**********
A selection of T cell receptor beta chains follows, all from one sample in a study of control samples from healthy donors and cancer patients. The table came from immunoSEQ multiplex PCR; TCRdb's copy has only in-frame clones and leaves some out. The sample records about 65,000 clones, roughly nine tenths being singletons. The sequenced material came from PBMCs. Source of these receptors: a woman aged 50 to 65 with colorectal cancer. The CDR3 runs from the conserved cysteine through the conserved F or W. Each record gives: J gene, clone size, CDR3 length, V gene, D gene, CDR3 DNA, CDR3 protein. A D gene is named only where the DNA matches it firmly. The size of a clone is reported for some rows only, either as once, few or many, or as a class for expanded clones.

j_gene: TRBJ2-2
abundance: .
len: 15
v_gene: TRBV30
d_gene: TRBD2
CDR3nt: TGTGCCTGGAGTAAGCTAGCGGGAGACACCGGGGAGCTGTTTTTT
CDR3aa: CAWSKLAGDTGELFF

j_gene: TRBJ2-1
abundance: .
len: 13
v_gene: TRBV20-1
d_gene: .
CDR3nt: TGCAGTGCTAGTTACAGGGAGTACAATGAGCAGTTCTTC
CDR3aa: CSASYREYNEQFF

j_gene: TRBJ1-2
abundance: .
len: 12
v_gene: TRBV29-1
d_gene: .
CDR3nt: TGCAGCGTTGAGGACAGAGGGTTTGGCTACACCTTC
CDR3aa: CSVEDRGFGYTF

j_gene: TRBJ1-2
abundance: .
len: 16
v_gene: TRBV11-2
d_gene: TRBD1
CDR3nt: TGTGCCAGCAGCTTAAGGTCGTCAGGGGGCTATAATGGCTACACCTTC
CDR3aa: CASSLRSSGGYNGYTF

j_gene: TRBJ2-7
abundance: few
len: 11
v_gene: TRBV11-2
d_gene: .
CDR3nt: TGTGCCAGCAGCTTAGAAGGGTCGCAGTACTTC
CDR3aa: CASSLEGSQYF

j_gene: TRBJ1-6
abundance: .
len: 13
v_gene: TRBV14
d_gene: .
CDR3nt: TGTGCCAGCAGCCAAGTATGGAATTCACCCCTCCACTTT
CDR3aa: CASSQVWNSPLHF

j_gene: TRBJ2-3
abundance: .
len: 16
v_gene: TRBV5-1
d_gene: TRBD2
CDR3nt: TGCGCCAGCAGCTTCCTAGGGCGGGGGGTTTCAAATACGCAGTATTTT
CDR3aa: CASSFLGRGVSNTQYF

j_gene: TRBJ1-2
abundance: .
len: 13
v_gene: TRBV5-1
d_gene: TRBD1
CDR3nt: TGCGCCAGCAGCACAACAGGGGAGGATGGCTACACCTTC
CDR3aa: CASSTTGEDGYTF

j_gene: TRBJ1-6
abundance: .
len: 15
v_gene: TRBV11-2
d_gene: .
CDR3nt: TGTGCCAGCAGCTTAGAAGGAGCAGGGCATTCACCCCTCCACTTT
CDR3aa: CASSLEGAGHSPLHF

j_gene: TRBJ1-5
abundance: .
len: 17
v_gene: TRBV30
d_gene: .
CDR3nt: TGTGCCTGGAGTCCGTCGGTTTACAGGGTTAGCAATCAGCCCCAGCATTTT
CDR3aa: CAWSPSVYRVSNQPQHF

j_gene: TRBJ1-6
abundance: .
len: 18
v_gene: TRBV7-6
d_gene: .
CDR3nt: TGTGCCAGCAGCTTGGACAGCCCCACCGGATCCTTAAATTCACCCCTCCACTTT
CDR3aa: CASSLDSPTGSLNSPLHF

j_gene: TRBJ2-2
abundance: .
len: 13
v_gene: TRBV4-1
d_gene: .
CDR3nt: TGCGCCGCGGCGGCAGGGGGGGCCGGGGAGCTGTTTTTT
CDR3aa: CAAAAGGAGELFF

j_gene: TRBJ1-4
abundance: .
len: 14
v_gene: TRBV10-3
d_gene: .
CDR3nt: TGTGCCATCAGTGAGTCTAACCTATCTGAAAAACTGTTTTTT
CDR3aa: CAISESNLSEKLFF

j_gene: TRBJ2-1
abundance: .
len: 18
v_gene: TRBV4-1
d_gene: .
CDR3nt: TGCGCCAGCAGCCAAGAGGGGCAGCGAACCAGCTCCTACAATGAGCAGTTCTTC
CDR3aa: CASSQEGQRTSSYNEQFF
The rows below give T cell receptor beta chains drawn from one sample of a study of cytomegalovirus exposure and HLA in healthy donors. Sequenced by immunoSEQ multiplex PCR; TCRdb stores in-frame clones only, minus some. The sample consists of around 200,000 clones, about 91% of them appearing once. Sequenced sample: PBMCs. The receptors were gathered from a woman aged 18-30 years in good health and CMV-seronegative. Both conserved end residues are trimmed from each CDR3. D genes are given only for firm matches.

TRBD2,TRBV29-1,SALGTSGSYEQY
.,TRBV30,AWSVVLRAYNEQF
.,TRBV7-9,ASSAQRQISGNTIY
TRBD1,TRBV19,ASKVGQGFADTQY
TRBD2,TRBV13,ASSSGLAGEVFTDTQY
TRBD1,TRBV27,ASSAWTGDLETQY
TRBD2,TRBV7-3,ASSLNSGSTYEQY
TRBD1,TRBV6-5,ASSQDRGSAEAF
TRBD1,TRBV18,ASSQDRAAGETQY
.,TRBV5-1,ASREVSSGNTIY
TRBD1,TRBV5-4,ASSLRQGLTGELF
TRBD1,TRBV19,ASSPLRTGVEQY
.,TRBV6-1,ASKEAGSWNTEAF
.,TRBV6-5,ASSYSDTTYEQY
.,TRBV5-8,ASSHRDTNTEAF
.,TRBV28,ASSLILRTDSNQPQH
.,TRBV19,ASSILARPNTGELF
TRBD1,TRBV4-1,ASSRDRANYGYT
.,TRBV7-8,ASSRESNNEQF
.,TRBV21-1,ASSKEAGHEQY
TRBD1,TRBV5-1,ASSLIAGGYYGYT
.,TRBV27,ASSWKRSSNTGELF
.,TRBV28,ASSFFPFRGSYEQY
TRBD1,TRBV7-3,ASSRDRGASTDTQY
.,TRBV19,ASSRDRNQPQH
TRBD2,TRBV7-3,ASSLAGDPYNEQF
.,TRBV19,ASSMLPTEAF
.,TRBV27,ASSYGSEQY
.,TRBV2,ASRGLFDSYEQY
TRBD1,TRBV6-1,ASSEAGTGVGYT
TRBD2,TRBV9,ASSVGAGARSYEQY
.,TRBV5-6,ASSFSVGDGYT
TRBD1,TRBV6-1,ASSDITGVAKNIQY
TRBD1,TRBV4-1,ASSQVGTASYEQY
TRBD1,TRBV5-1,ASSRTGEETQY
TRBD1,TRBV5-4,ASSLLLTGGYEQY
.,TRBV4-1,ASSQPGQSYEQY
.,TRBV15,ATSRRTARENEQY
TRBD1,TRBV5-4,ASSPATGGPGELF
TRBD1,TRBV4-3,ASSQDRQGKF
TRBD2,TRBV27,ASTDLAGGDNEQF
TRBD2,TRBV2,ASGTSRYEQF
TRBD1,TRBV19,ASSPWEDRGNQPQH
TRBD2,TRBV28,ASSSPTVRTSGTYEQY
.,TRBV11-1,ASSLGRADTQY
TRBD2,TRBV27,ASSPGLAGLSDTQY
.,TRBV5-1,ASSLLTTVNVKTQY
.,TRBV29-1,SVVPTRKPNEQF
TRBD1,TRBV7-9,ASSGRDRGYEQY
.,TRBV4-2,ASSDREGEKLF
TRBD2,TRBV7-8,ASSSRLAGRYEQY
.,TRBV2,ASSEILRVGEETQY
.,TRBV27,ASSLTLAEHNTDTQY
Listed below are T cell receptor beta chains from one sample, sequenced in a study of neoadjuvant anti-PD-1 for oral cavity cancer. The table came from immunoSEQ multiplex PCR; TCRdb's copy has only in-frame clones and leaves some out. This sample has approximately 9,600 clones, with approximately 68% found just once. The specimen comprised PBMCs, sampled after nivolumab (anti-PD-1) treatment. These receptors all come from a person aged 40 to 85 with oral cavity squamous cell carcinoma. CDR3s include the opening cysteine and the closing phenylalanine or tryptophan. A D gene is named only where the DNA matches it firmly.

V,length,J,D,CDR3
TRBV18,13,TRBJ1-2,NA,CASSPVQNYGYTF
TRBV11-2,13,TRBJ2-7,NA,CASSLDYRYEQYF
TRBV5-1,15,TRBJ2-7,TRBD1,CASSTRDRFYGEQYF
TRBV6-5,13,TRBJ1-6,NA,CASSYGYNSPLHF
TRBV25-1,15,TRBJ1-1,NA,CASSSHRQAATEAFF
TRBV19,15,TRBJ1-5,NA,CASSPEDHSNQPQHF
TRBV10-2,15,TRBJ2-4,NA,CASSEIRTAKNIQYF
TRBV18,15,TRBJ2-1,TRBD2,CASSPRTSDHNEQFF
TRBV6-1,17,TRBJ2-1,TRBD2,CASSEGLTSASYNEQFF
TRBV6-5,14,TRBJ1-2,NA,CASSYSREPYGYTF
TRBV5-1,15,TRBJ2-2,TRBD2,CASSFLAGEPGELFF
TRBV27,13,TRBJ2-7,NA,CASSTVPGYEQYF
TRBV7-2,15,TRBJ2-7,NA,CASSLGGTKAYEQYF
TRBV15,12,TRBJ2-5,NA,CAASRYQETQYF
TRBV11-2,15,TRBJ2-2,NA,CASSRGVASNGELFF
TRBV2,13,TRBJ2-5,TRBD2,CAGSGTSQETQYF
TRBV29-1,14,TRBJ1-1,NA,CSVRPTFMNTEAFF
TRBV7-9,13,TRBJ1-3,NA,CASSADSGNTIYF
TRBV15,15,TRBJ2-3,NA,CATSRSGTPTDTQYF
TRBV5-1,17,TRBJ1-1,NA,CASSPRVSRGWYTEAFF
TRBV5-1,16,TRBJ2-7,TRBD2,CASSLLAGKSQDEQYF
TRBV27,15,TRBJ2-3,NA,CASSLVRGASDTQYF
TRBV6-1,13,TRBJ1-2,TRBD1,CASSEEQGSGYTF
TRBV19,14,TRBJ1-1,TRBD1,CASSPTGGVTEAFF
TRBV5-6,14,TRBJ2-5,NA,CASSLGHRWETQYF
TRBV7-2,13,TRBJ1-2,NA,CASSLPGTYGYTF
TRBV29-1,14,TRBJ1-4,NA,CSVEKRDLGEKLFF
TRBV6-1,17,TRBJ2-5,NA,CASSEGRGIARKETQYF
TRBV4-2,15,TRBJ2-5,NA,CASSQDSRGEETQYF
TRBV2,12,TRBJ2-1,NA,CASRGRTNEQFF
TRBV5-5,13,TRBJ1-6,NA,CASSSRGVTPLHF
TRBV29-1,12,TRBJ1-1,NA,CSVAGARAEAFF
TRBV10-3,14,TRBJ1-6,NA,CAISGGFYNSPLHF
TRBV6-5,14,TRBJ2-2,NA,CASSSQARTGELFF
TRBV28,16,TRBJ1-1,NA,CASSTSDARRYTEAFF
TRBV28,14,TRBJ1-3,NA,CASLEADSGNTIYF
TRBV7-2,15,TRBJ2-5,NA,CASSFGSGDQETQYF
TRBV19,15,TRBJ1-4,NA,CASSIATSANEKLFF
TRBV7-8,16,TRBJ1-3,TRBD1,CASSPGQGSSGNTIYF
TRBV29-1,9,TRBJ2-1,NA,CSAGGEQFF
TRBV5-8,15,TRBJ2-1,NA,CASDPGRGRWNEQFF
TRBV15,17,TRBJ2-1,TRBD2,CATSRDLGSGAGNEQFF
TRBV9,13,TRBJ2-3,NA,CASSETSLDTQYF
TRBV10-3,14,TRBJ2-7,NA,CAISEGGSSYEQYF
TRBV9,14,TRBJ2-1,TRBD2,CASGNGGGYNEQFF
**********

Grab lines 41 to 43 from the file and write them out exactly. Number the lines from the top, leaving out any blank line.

d_gene: .
CDR3nt: TGTGCCAGCAGCCAAGTATGGAATTCACCCCTCCACTTT
CDR3aa: CASSQVWNSPLHF